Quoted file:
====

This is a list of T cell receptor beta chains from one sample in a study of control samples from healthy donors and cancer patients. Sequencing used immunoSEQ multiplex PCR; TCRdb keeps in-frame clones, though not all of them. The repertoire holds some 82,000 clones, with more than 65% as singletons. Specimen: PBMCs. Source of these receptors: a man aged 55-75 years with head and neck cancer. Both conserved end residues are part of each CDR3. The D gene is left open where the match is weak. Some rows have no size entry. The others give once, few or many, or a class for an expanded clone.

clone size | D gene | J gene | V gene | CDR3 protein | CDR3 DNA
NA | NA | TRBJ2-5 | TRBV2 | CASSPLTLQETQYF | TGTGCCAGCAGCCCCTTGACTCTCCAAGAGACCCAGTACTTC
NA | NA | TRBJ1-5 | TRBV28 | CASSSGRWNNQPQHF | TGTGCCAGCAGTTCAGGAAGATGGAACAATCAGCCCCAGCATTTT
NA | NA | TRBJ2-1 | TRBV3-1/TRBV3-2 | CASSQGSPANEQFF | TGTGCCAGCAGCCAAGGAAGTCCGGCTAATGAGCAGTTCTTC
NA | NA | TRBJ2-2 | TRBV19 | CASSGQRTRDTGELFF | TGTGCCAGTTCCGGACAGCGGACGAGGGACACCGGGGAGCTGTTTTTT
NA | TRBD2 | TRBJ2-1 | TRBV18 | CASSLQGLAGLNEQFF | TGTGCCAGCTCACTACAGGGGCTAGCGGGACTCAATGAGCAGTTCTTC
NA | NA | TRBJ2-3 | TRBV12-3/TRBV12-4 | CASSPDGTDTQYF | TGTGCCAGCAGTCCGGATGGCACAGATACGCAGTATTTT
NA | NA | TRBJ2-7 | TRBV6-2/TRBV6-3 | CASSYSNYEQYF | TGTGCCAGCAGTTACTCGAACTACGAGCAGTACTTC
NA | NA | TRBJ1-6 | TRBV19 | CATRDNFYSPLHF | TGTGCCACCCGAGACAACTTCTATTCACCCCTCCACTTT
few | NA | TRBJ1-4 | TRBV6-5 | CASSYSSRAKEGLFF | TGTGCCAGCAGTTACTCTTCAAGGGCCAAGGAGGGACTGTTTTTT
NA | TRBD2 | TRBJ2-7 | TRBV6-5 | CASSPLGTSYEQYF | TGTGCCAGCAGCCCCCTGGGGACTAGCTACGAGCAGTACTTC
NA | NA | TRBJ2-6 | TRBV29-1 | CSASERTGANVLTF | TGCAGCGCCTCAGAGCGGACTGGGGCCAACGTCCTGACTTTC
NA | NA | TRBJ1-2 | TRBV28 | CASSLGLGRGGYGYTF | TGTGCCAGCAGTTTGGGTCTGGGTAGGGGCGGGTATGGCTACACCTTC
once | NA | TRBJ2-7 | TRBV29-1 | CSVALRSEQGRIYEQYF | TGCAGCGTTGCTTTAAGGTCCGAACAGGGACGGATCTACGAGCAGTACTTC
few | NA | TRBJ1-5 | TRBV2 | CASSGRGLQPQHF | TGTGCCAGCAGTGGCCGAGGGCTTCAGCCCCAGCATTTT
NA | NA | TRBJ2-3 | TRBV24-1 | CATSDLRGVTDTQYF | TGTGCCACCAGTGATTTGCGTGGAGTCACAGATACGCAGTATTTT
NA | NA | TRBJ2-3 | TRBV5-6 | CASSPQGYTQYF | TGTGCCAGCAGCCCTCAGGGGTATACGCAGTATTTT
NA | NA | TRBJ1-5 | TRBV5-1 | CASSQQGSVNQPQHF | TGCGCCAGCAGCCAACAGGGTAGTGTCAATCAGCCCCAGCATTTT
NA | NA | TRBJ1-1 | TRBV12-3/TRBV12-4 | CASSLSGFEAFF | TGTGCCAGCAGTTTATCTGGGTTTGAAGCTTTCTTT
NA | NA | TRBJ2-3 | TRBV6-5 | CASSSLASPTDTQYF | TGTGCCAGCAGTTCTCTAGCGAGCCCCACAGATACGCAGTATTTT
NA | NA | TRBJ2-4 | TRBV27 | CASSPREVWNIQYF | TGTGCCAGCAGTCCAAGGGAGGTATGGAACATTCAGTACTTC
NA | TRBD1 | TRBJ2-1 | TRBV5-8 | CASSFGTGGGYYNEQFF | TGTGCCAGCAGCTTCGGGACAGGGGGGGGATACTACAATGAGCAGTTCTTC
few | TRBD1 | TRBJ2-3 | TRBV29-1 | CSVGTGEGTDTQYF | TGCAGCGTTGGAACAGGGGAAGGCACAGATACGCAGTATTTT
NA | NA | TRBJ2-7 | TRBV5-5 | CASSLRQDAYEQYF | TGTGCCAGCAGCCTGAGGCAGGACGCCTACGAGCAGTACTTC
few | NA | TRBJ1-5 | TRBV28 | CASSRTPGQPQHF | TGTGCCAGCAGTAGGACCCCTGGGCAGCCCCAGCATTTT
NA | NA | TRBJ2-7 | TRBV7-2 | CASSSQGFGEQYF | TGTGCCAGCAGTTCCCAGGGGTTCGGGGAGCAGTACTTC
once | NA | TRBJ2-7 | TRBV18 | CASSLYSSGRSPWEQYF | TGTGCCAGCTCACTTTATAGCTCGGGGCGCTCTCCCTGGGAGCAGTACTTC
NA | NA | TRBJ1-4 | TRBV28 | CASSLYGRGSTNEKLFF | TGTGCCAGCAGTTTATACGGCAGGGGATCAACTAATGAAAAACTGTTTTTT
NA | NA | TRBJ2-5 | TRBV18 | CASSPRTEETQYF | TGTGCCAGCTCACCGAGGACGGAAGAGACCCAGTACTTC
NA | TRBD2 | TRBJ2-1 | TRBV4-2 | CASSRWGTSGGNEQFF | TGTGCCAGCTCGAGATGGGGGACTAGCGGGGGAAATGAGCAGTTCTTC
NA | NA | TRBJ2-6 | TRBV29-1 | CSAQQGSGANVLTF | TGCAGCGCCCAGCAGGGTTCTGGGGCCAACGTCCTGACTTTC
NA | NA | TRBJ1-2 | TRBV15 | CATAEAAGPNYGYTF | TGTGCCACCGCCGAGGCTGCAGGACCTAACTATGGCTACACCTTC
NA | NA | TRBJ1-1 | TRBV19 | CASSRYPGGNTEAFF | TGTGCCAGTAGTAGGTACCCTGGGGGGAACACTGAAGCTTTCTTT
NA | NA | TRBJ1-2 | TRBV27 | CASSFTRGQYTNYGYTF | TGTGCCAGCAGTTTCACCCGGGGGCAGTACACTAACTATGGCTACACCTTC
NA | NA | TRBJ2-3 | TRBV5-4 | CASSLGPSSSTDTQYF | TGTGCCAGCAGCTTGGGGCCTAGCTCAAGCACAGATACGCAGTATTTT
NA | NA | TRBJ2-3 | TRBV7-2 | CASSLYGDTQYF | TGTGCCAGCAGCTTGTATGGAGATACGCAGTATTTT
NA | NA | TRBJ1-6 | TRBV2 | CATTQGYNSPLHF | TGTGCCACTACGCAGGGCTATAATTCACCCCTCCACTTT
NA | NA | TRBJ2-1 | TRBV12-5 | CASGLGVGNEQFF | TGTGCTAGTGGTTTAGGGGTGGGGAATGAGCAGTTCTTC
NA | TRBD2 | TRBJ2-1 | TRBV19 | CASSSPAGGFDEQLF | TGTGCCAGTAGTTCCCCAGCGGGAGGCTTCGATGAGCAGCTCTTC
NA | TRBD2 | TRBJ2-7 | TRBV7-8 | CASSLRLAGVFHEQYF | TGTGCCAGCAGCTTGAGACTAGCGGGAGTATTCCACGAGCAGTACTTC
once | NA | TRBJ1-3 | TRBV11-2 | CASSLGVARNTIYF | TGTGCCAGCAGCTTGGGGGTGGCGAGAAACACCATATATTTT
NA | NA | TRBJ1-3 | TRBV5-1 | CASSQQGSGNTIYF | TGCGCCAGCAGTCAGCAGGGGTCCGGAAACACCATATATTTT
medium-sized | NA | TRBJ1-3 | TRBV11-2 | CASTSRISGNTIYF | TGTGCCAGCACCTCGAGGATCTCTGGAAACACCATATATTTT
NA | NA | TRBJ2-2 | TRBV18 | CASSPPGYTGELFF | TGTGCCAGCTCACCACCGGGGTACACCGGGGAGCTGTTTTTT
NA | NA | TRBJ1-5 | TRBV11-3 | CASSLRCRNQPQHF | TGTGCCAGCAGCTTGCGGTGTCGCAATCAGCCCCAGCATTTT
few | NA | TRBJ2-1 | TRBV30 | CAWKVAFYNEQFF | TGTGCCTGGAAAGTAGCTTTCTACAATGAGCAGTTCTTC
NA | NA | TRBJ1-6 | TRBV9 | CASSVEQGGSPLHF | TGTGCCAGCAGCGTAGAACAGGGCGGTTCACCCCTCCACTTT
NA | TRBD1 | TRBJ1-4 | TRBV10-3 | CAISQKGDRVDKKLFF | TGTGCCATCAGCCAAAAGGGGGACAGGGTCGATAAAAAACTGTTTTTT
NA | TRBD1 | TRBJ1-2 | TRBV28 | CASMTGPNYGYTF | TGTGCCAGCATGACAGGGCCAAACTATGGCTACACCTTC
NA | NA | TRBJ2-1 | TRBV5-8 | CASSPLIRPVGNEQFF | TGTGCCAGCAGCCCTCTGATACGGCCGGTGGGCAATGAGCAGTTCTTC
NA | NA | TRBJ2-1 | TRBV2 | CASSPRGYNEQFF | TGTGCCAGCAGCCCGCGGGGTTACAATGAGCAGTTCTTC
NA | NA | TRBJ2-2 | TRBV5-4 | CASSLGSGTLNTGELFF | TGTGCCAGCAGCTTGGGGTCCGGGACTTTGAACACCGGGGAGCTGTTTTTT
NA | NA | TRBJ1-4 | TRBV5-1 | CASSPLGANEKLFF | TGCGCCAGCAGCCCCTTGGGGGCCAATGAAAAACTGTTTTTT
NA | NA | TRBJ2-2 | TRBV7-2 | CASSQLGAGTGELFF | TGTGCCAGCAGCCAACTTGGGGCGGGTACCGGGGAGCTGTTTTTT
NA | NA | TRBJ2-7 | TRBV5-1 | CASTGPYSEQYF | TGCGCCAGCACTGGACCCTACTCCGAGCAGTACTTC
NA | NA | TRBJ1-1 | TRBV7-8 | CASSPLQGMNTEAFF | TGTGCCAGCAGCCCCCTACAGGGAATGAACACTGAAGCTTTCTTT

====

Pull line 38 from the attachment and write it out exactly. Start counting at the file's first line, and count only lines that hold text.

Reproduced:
NA | NA | TRBJ1-6 | TRBV2 | CATTQGYNSPLHF | TGTGCCACTACGCAGGGCTATAATTCACCCCTCCACTTT